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27 September 2023

Nurturing Growth, Climate Consciousness, and Resilience in Uncertain Times

It’s Ruth Leas’s accent that gives her away immediately – and it’s exactly how she likes it. 

Ruth is CEO of Investec Bank in the United Kingdom, she’s also a South African who’s proudly retained her Joburg accent even having made London her home for the past 22 years. But Ruth has made straddling two worlds a kind of superpower – a way to hold more than one perspective in a world that’s desperate for fresh solutions but also in need of resilience that has more trusted roots.

Even when she was an undergrad student doing her Bachelor of Arts degree she unexpectedly had to bridge the two worlds of Wits East and West Campus. She says: “There was a lot of walking up and down between the two campuses because I was based on East Campus but took economics on West Campus. It was quite nice actually because I got to be with both populations – those studying business and those who were in the arts. Those were good days with great memories,” she says.

Fast forward to June this year. As she settles down for a video chat it’s a time of upheaval in the finance world with the fallout from bank collapses in the United States and Switzerland. In the United Kingdom there’s growing pressures with high inflation and higher interest rates. It’s new territory for the Brits who haven’t had the same sustained rounds of increases that South Africans have come to know only too well and have had to find ways to adapt to. She reflects on the differences, understanding both sets of circumstances but also the interconnectedness in a globalised world.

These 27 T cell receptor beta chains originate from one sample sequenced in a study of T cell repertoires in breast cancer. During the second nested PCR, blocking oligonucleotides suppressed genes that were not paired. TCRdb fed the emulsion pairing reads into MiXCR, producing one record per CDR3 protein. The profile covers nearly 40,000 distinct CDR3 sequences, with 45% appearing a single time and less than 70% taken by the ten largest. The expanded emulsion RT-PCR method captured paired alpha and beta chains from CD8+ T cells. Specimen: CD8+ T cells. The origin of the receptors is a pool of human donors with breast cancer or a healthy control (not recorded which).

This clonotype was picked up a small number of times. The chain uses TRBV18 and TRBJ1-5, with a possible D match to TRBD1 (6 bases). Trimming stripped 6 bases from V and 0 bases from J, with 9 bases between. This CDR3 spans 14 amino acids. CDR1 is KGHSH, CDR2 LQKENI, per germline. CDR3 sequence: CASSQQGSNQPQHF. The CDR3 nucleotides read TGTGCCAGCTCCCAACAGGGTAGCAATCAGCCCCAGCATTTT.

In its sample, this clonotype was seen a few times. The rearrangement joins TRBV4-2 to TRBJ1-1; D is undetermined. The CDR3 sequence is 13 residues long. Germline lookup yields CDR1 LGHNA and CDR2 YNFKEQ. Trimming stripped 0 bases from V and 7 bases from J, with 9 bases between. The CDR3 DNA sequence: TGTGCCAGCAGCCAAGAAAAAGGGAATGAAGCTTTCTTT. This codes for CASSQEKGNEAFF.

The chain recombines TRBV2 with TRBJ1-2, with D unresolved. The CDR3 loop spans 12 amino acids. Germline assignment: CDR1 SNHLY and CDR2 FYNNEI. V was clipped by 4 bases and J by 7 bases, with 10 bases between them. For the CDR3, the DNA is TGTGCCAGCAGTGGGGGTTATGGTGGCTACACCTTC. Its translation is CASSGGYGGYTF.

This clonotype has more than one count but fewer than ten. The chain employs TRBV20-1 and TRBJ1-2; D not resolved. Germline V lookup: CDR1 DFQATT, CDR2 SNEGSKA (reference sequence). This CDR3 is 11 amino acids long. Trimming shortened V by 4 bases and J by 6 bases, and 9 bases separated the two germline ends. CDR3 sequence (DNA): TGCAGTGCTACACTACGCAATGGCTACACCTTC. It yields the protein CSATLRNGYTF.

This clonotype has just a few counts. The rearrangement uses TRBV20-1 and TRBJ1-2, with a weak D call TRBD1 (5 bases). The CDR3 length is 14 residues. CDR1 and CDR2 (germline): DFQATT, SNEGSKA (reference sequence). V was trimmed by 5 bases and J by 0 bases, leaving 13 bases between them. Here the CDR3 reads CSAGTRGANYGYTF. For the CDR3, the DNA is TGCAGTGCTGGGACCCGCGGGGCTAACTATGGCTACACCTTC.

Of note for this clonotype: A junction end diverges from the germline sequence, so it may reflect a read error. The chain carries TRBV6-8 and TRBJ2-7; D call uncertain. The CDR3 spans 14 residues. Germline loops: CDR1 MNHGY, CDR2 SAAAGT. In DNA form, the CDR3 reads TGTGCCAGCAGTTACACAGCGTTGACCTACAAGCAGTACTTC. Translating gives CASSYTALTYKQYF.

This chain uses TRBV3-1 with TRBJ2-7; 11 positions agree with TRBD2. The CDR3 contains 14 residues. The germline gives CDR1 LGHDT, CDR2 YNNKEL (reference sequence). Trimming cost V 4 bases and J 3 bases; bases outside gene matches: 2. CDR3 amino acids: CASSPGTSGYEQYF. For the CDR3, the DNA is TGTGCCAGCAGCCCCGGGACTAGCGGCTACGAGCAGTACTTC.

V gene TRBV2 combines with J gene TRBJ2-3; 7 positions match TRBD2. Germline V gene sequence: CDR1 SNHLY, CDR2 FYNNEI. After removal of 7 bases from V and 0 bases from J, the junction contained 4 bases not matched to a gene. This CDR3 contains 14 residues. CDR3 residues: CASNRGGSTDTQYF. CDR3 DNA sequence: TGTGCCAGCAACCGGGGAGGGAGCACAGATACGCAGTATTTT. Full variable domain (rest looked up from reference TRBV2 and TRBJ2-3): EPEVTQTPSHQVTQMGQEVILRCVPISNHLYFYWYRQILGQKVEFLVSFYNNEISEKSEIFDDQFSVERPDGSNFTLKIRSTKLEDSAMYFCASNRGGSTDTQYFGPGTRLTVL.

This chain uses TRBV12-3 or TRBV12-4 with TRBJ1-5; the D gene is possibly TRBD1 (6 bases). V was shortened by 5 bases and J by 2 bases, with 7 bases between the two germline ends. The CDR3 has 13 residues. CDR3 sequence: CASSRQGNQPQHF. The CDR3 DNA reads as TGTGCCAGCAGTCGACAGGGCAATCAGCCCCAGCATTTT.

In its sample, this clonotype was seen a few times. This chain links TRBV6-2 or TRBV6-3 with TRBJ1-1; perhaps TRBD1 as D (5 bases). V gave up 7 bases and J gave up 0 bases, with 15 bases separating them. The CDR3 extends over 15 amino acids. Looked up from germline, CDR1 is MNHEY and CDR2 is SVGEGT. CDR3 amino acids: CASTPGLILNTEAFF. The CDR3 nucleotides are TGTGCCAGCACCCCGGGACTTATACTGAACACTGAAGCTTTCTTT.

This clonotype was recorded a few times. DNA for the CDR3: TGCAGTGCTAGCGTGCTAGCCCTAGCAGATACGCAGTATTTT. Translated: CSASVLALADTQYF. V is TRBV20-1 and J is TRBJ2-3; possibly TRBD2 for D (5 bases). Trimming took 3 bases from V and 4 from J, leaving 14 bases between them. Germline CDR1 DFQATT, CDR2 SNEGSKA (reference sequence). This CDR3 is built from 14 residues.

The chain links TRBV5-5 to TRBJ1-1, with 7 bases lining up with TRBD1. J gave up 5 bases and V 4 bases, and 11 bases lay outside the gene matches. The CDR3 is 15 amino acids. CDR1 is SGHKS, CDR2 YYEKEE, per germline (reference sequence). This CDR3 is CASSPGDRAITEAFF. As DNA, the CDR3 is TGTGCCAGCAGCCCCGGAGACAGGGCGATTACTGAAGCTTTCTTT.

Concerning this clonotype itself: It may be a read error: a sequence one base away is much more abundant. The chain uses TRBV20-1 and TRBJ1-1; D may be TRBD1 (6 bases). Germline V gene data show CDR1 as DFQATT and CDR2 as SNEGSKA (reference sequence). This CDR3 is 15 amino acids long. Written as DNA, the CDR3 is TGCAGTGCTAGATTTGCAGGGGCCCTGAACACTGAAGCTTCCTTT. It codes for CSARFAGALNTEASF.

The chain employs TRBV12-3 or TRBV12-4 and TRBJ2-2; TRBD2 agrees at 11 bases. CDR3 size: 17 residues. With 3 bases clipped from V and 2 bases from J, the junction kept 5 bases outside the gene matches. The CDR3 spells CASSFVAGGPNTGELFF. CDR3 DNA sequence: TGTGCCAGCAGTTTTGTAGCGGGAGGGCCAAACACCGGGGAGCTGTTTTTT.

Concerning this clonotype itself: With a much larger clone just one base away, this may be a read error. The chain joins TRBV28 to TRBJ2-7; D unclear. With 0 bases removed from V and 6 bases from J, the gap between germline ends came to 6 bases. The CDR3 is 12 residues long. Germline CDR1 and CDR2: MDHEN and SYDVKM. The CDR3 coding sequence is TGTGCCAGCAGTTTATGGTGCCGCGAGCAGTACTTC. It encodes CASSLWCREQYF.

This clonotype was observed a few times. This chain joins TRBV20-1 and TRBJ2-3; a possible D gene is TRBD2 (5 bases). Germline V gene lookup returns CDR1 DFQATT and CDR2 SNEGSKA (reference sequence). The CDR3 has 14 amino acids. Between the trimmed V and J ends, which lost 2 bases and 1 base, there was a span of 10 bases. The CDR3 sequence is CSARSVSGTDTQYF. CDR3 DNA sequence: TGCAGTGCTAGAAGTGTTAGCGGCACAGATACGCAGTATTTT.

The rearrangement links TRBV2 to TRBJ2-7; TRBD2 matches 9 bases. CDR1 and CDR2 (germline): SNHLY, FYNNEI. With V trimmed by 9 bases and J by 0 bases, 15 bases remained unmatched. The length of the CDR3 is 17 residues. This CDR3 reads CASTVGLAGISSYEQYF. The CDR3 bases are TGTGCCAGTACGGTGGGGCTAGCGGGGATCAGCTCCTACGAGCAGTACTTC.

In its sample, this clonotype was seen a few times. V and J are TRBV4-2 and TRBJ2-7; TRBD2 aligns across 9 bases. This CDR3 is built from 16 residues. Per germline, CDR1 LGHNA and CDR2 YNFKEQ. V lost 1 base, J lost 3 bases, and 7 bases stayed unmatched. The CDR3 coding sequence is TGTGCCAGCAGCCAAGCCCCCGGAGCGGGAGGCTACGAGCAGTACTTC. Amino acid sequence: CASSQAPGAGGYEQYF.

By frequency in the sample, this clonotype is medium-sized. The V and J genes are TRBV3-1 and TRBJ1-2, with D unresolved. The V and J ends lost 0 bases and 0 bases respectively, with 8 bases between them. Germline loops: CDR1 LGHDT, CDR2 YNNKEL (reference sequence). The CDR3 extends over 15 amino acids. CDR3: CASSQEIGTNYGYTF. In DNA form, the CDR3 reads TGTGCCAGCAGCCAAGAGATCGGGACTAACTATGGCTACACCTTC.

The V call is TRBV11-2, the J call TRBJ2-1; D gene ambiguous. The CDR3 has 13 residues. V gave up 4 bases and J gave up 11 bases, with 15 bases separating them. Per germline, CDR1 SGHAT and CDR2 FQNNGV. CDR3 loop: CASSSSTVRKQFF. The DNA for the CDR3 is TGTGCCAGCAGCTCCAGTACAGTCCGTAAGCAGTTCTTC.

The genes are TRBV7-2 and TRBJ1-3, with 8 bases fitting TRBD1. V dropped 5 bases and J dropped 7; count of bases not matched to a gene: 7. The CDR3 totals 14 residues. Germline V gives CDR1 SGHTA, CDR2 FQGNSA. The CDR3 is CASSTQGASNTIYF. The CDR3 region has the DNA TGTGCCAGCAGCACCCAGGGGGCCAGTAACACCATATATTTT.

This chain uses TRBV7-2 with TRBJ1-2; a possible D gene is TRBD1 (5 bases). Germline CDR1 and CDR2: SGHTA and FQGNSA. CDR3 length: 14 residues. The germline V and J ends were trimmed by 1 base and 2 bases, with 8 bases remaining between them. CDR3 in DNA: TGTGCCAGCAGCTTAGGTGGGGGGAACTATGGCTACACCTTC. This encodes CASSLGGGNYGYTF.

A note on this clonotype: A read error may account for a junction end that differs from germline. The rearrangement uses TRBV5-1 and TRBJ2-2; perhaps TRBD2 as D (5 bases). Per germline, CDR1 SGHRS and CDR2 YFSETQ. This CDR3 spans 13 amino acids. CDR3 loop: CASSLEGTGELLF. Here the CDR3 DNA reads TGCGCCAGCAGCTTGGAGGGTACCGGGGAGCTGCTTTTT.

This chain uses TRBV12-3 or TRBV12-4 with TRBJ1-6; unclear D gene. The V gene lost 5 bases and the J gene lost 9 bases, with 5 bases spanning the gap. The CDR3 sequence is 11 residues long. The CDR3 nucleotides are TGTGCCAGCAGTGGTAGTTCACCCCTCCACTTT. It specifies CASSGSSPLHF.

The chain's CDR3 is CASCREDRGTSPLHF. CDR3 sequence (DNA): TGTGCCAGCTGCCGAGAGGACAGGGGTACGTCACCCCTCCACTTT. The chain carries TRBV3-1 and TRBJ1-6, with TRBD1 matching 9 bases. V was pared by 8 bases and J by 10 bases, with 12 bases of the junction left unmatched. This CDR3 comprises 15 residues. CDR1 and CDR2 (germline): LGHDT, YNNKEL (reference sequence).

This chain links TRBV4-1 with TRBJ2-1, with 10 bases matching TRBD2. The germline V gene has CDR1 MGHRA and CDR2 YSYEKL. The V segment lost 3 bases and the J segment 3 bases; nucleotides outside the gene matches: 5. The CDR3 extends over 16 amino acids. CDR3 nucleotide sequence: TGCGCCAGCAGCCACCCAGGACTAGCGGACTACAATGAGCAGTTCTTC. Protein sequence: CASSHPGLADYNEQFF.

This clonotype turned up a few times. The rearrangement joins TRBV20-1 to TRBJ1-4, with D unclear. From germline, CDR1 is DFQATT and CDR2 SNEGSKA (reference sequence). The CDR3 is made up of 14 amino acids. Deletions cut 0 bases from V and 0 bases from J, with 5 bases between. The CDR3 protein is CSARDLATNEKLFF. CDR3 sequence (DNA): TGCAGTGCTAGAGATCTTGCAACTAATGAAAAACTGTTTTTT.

“It’s not so much the level of the increases in the UK but the speed with which we have moved from low interest rates to where we are today and that’s why it feels like seismic moves and this does result in impact. The fallout from what has happened to the likes of Silicon Valley Bank and Credit Suisse filters down to what people experience as food price inflation, rising energy cost and the continuation of massive income disparity.

But then perspective slots in again. Ruth says the truth is that there has hardly ever been a time when things in the world have not been marked by some degree of uncertainty. She says: “I can remember even as a student [in the politically turbulent years before the dawn of democracy] it was uncertain times. Even recently there’s been uncertainty with Covid-19 and in the UK it’s been about Brexit. In South Africa it’s been political change and now the impact of sustained power black-outs.

“I’ve come to accept that things are always uncertain – it’s the nature of life and the way the world is. What matters is how you respond and a key characteristic of a leader, or any person really, is to remain grounded; to build strong teams around your, to find your resilience and to practise graciousness under pressure,” she says.

For Ruth, part of facing uncertainty also comes down to taking action. She says jokingly that it’s a bit like heeding the “Keep calm and carry on” slogan from the World War II British morale boosting posters that found renewed appeal in the past few years.